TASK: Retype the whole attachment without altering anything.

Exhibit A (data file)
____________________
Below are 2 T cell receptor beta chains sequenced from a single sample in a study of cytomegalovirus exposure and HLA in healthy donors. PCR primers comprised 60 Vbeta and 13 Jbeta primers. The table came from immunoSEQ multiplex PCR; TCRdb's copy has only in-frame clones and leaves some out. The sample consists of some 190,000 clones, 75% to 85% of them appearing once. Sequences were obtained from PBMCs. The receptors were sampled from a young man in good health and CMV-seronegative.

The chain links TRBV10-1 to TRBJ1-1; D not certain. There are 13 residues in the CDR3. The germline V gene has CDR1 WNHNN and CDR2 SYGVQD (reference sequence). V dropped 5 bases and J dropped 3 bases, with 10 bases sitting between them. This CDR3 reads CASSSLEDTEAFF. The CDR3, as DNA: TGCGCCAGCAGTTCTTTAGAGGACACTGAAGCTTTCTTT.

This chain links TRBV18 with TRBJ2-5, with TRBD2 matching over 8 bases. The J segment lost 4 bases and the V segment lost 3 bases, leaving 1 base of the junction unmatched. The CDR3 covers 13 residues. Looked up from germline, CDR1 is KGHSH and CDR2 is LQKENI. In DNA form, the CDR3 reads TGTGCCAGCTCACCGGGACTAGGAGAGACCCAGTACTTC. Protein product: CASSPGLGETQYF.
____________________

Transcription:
Below are 2 T cell receptor beta chains sequenced from a single sample in a study of cytomegalovirus exposure and HLA in healthy donors. PCR primers comprised 60 Vbeta and 13 Jbeta primers. The table came from immunoSEQ multiplex PCR; TCRdb's copy has only in-frame clones and leaves some out. The sample consists of some 190,000 clones, 75% to 85% of them appearing once. Sequences were obtained from PBMCs. The receptors were sampled from a young man in good health and CMV-seronegative.

The chain links TRBV10-1 to TRBJ1-1; D not certain. There are 13 residues in the CDR3. The germline V gene has CDR1 WNHNN and CDR2 SYGVQD (reference sequence). V dropped 5 bases and J dropped 3 bases, with 10 bases sitting between them. This CDR3 reads CASSSLEDTEAFF. The CDR3, as DNA: TGCGCCAGCAGTTCTTTAGAGGACACTGAAGCTTTCTTT.

This chain links TRBV18 with TRBJ2-5, with TRBD2 matching over 8 bases. The J segment lost 4 bases and the V segment lost 3 bases, leaving 1 base of the junction unmatched. The CDR3 covers 13 residues. Looked up from germline, CDR1 is KGHSH and CDR2 is LQKENI. In DNA form, the CDR3 reads TGTGCCAGCTCACCGGGACTAGGAGAGACCCAGTACTTC. Protein product: CASSPGLGETQYF.